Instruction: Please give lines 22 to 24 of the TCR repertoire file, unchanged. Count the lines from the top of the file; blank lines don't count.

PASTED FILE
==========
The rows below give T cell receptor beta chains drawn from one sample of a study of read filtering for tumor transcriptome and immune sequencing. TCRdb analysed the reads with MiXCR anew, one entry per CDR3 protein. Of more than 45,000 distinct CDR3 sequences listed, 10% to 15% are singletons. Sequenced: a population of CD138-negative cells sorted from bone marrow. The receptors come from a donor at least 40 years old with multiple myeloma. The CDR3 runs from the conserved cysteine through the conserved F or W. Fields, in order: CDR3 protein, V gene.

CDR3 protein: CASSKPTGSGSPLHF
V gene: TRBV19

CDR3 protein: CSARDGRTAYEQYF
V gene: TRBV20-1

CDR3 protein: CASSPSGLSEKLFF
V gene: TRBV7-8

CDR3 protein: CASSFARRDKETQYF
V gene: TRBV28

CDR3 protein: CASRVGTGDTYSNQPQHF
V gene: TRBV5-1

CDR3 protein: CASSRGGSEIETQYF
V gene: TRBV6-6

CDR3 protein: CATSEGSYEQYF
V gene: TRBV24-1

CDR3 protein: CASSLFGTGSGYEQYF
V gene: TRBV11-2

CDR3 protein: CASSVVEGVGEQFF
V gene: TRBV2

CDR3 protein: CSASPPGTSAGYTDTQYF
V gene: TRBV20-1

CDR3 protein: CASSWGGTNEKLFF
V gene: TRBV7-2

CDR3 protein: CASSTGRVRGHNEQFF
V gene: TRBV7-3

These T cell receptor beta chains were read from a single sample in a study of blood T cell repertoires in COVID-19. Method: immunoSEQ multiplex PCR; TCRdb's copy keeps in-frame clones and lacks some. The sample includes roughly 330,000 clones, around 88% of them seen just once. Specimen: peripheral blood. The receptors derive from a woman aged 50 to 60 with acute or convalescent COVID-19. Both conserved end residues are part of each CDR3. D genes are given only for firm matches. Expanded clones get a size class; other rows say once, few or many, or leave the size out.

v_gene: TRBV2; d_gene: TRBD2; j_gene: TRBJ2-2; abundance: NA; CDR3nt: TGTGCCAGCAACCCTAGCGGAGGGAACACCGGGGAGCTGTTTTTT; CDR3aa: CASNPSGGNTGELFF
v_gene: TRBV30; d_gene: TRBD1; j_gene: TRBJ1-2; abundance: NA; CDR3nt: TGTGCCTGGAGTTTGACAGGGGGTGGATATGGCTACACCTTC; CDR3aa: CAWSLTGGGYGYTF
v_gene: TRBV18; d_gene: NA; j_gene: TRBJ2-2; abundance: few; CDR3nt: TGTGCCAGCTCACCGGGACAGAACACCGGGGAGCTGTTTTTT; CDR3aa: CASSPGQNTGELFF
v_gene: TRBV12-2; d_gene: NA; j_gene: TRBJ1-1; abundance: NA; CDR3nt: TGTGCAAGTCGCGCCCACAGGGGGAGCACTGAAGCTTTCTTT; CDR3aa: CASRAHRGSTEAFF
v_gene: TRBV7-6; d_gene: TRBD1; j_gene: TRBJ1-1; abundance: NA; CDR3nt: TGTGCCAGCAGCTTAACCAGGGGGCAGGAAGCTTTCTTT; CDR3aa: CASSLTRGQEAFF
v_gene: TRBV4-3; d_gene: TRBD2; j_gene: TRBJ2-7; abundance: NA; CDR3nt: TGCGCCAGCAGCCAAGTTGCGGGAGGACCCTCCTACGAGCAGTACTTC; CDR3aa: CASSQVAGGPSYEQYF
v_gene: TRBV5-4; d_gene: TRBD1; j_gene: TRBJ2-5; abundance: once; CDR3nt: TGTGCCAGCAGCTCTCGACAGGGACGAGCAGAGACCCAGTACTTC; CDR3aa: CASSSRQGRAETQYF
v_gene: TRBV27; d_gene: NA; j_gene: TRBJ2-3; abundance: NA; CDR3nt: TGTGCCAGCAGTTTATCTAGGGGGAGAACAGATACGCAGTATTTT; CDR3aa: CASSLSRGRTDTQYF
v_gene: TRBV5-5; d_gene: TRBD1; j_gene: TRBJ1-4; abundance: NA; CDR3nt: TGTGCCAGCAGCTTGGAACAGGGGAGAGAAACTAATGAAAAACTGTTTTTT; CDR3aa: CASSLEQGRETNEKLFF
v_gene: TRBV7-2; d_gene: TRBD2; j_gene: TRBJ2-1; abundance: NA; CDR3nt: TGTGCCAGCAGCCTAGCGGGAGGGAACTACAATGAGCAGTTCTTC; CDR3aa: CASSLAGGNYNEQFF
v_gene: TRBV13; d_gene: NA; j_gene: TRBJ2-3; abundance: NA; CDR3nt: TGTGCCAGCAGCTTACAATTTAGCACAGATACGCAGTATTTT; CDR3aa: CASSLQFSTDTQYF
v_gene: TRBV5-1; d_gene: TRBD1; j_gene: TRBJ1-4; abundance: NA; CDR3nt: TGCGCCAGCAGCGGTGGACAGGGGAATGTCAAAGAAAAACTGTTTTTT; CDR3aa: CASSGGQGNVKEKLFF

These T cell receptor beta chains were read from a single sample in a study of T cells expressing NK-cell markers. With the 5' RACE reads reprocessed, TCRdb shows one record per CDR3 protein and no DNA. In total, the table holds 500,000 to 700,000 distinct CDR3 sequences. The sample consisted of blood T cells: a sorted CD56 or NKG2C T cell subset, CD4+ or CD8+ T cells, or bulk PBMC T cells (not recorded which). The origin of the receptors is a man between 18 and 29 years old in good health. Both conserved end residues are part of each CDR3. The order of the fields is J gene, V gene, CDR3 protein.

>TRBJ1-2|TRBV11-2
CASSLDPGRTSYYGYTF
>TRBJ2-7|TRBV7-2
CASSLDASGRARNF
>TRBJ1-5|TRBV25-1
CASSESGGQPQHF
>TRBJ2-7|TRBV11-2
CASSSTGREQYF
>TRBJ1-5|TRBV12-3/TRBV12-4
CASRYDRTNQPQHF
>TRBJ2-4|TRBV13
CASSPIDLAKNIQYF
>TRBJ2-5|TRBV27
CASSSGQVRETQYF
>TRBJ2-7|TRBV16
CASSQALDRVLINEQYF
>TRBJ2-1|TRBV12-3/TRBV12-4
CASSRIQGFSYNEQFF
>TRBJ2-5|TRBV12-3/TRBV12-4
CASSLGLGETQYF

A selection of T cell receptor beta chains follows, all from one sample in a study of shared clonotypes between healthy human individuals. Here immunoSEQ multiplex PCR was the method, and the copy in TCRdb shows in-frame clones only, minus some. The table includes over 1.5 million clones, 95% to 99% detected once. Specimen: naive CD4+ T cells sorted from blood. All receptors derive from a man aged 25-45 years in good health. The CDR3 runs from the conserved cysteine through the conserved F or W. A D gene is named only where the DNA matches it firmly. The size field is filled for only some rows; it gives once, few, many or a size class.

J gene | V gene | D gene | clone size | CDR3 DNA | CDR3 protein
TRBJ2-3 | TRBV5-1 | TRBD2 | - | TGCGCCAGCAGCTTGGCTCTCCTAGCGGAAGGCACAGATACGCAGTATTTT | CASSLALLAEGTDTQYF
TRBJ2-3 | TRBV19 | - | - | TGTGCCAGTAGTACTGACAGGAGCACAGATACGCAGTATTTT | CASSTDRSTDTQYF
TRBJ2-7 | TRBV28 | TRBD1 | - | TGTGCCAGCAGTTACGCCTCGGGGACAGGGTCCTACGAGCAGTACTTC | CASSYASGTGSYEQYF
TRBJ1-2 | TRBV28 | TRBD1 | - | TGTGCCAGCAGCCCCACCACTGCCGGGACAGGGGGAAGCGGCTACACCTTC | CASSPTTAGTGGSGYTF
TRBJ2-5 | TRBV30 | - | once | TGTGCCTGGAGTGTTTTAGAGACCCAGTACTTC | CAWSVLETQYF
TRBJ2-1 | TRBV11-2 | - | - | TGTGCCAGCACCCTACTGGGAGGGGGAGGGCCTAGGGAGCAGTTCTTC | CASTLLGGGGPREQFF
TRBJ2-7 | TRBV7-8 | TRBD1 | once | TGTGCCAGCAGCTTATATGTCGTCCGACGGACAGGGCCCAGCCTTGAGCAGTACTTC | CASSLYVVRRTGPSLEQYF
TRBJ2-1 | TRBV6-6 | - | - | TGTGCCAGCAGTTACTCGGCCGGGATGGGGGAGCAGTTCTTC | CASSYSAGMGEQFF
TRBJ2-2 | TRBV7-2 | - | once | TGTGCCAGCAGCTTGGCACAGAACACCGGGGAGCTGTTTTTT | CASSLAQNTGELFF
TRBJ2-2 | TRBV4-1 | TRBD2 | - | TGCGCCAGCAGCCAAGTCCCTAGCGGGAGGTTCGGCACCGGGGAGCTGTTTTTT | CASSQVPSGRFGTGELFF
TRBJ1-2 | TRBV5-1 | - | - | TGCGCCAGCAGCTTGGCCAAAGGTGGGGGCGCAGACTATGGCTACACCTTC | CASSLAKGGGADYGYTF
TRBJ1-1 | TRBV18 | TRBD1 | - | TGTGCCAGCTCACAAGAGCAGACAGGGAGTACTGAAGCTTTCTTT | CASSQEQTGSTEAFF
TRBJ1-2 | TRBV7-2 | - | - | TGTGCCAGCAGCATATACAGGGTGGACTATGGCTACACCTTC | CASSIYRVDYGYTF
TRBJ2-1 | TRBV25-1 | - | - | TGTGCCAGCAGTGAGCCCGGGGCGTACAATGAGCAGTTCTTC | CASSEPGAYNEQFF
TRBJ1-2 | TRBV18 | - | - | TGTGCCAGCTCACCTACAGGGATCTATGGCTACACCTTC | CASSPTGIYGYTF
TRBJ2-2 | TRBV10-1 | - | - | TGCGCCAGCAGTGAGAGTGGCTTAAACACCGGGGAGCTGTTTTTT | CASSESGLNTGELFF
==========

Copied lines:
CDR3 protein: CASSWGGTNEKLFF
V gene: TRBV7-2

CDR3 protein: CASSTGRVRGHNEQFF